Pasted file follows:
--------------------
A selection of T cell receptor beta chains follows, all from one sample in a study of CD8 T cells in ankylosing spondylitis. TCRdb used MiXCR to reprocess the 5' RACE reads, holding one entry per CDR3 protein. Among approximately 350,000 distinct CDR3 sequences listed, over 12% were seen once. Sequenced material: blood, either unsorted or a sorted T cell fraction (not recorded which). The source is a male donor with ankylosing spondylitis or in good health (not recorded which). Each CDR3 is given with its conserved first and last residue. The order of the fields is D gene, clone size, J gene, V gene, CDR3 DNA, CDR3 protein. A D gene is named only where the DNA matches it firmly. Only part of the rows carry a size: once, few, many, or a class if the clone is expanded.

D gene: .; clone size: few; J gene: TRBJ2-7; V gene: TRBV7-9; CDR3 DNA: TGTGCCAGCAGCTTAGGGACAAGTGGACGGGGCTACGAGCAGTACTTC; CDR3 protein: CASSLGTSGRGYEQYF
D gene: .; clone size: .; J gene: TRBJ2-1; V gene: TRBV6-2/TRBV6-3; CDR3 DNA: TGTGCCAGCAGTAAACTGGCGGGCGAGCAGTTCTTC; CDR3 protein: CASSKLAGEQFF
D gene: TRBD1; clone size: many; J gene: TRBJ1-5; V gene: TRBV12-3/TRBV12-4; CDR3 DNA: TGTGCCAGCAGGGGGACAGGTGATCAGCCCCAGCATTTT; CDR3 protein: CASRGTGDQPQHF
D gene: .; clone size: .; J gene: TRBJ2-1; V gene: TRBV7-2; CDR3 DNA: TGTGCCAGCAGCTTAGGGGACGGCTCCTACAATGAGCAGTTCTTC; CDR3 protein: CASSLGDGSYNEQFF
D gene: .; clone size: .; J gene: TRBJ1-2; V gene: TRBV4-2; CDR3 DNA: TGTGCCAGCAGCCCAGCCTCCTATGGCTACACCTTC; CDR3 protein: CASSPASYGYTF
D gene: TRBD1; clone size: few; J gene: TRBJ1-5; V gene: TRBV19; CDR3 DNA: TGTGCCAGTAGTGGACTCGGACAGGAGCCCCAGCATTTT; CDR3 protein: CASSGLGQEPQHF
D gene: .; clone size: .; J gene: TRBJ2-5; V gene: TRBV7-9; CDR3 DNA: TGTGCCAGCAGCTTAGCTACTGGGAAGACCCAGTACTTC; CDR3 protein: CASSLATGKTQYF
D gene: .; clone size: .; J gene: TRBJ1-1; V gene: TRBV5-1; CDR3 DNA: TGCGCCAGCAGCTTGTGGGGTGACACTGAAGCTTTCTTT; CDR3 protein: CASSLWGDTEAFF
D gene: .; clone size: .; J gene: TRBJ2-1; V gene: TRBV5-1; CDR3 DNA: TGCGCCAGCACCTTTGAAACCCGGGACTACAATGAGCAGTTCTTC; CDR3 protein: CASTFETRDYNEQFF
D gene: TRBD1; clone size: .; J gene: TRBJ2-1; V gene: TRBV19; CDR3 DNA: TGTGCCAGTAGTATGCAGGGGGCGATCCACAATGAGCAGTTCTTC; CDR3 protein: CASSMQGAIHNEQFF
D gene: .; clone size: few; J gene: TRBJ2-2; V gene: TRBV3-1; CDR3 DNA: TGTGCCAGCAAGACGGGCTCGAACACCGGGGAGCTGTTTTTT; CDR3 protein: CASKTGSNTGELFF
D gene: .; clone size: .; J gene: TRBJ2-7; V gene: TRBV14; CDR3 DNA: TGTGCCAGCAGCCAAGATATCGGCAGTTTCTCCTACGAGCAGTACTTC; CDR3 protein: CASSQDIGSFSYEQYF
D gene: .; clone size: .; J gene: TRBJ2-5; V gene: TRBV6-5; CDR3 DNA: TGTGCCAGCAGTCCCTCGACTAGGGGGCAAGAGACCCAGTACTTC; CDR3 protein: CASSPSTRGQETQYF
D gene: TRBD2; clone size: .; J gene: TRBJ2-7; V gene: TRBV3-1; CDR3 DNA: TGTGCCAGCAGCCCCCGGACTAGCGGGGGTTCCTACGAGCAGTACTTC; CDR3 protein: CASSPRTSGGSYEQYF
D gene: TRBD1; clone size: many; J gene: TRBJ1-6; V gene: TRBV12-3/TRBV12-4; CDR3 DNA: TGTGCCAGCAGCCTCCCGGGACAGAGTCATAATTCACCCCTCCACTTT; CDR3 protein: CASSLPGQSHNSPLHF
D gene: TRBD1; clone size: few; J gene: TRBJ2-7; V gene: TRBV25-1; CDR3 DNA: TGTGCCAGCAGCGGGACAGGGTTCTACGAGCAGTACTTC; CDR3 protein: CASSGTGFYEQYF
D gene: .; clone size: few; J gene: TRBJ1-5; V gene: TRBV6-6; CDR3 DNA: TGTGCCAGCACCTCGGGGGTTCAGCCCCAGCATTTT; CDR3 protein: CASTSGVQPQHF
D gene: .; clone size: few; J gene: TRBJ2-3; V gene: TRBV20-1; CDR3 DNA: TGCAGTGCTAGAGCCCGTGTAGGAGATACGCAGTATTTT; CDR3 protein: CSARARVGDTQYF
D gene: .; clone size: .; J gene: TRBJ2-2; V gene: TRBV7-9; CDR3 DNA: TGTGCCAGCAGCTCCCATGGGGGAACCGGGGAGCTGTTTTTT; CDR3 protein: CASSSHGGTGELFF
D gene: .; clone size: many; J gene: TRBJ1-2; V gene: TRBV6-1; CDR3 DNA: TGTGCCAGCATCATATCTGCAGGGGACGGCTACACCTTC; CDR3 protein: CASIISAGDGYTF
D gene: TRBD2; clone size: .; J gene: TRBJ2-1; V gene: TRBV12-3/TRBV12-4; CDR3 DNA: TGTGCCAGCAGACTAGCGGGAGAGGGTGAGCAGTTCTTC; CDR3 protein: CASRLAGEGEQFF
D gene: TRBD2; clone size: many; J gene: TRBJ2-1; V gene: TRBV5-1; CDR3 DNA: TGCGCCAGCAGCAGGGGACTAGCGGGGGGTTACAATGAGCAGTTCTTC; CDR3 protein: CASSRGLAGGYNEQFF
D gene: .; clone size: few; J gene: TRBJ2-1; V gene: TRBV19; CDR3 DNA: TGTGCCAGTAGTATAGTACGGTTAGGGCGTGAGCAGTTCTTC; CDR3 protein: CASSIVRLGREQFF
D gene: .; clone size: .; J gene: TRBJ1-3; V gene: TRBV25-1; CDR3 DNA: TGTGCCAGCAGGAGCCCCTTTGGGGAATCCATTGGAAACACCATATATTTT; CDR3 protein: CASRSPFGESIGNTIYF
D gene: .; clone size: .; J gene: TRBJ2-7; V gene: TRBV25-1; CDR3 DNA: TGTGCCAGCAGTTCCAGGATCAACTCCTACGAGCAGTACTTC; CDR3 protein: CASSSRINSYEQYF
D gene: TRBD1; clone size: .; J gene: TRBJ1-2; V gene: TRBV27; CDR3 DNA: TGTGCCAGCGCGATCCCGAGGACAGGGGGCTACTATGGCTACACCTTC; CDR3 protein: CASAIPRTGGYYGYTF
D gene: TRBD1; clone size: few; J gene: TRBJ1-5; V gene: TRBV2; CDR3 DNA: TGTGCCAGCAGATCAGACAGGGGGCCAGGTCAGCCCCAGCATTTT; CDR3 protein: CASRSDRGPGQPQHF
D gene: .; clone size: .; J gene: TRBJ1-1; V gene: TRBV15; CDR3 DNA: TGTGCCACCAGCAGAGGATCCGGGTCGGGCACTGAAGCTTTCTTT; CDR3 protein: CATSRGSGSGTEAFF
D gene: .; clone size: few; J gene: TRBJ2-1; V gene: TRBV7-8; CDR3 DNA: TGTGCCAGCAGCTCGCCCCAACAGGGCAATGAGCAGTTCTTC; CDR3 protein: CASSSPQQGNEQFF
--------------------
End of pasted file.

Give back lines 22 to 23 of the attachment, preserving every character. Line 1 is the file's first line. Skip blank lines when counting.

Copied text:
D gene: TRBD2; clone size: .; J gene: TRBJ2-1; V gene: TRBV12-3/TRBV12-4; CDR3 DNA: TGTGCCAGCAGACTAGCGGGAGAGGGTGAGCAGTTCTTC; CDR3 protein: CASRLAGEGEQFF
D gene: TRBD2; clone size: many; J gene: TRBJ2-1; V gene: TRBV5-1; CDR3 DNA: TGCGCCAGCAGCAGGGGACTAGCGGGGGGTTACAATGAGCAGTTCTTC; CDR3 protein: CASSRGLAGGYNEQFF